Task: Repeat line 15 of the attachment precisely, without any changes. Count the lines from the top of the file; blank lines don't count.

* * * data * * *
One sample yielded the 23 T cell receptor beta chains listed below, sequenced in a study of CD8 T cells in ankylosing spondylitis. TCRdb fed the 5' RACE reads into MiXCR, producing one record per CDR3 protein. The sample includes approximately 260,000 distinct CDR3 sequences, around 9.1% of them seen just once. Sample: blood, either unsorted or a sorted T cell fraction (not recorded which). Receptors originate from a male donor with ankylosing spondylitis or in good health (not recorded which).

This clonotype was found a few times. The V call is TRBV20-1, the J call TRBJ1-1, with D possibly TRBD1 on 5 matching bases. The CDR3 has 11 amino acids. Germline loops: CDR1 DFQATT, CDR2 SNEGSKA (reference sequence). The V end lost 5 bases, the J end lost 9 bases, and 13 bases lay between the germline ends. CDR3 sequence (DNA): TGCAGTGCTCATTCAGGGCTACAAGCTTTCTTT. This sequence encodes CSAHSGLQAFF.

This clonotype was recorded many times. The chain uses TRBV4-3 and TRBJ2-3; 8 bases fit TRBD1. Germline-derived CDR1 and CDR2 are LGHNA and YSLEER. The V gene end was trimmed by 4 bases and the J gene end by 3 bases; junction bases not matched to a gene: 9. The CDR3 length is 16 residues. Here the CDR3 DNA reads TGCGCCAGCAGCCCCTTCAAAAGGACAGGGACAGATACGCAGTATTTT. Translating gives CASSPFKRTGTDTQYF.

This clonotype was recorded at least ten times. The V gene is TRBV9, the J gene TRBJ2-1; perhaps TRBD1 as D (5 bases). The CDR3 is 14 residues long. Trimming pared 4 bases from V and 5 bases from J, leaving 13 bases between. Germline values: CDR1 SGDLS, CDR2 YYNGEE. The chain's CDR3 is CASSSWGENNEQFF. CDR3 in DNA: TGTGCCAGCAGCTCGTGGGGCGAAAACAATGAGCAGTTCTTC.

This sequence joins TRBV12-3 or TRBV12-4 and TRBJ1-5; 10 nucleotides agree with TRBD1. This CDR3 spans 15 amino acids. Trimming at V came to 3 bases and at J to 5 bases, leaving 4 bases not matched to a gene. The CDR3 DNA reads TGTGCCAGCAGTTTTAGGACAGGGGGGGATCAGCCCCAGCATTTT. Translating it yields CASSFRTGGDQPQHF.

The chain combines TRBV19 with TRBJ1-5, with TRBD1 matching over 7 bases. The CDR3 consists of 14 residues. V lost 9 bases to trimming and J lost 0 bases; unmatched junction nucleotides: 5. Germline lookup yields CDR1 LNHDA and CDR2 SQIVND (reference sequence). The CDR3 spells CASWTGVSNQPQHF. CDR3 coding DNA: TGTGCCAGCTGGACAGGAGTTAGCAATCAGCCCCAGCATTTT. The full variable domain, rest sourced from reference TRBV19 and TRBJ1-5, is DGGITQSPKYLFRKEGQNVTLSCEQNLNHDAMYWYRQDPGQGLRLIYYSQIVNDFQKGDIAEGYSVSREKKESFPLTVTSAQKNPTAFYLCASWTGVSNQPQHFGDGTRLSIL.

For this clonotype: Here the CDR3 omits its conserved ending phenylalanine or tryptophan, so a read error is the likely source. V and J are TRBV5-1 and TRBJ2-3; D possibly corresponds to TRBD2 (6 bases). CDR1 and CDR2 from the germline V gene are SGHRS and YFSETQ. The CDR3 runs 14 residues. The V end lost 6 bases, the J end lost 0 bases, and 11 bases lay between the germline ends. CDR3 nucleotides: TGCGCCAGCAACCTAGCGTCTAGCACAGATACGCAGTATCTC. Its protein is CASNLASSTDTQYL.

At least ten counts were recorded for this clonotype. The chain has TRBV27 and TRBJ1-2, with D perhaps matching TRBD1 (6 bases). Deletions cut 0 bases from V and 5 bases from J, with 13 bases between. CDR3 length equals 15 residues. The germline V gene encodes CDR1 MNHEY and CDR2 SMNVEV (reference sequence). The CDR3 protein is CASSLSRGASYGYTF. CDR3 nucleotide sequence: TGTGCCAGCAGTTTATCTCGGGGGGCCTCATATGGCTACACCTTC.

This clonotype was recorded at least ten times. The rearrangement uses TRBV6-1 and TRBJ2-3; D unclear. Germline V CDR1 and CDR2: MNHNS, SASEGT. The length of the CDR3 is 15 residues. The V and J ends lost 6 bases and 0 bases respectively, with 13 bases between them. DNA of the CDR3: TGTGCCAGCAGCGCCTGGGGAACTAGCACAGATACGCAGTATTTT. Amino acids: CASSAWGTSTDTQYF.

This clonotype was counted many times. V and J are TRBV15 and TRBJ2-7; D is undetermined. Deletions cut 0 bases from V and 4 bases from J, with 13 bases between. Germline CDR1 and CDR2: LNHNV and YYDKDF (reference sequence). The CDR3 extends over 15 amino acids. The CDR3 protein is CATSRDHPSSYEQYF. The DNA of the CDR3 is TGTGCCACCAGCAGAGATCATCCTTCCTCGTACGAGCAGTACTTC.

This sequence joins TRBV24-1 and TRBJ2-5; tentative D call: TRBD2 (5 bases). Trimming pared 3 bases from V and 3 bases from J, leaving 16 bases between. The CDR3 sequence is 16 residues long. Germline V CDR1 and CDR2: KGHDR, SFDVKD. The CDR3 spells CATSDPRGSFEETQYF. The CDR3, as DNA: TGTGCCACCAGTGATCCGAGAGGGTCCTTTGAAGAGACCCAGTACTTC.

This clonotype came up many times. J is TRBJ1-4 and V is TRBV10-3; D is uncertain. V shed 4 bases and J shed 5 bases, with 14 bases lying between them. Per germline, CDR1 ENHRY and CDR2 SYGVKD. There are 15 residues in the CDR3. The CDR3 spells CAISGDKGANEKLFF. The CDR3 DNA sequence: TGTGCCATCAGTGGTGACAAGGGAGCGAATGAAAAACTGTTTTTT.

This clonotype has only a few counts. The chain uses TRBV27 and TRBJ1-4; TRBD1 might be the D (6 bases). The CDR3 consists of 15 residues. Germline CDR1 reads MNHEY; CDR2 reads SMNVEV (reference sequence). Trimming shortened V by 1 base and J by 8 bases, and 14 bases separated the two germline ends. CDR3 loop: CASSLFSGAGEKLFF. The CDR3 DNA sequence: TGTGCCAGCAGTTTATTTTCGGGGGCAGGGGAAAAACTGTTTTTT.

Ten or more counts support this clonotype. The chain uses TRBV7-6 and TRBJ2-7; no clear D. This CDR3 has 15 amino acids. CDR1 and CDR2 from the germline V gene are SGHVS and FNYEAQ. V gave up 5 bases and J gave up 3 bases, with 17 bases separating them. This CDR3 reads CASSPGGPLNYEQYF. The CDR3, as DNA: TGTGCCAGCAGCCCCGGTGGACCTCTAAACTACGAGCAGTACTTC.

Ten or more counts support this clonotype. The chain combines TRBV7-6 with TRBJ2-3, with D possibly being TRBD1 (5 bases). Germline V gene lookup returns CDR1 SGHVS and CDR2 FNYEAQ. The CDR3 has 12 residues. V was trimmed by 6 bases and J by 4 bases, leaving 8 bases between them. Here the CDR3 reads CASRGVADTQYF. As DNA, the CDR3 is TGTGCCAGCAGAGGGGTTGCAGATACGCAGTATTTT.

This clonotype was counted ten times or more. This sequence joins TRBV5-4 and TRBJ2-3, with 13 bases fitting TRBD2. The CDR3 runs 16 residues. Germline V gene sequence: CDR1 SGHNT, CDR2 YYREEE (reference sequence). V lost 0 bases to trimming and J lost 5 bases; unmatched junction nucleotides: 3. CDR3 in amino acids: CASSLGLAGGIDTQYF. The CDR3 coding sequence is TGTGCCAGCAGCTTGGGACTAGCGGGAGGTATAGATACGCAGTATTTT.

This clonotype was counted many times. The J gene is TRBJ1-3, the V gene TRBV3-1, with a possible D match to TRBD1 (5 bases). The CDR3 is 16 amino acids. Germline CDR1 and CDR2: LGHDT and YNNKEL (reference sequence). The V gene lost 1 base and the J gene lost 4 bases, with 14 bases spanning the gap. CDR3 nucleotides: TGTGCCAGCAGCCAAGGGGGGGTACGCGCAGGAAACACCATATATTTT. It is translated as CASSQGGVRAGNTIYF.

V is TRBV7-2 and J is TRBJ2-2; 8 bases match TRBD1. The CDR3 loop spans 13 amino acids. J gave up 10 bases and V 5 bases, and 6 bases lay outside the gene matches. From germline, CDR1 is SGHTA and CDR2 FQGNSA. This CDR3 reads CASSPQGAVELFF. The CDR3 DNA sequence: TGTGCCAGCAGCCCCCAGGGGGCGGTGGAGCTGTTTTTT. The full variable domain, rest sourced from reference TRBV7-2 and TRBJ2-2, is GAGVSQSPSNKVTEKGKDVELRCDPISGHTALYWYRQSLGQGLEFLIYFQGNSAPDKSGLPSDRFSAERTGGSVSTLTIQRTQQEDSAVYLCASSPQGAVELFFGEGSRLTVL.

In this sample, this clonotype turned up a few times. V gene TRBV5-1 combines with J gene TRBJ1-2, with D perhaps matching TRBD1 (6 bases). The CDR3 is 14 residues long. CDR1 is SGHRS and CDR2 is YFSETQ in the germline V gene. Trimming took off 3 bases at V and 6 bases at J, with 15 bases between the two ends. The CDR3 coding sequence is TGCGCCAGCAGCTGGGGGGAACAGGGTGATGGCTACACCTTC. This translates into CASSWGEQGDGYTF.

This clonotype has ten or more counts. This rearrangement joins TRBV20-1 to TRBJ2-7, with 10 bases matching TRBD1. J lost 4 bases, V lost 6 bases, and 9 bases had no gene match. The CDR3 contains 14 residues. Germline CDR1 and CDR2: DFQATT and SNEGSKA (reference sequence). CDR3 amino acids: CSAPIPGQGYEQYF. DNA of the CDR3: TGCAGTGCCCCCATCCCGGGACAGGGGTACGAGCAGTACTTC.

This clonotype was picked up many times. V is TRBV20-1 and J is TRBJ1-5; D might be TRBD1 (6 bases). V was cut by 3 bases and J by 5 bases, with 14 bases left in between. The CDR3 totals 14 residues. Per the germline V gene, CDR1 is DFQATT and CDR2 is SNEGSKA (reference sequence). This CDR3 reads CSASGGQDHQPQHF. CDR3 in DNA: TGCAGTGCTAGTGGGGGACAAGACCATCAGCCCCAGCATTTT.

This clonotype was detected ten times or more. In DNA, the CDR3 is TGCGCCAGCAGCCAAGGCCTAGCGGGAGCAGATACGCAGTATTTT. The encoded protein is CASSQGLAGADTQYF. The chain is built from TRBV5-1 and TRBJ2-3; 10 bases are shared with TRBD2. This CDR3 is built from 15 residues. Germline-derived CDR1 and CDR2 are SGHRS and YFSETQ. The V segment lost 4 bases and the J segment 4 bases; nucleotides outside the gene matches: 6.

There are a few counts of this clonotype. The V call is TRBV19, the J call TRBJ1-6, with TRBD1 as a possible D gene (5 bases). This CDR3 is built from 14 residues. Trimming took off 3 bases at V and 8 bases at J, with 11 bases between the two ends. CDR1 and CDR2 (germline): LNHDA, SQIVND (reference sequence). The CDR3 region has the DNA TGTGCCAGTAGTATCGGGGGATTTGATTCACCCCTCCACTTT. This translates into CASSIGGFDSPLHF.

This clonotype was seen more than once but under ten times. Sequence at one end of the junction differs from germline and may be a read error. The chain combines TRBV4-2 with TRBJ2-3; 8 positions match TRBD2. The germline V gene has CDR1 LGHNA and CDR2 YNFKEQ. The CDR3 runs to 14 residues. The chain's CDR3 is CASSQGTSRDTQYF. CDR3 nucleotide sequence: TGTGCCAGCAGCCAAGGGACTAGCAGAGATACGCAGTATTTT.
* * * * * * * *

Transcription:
Ten or more counts support this clonotype. The chain combines TRBV7-6 with TRBJ2-3, with D possibly being TRBD1 (5 bases). Germline V gene lookup returns CDR1 SGHVS and CDR2 FNYEAQ. The CDR3 has 12 residues. V was trimmed by 6 bases and J by 4 bases, leaving 8 bases between them. Here the CDR3 reads CASRGVADTQYF. As DNA, the CDR3 is TGTGCCAGCAGAGGGGTTGCAGATACGCAGTATTTT.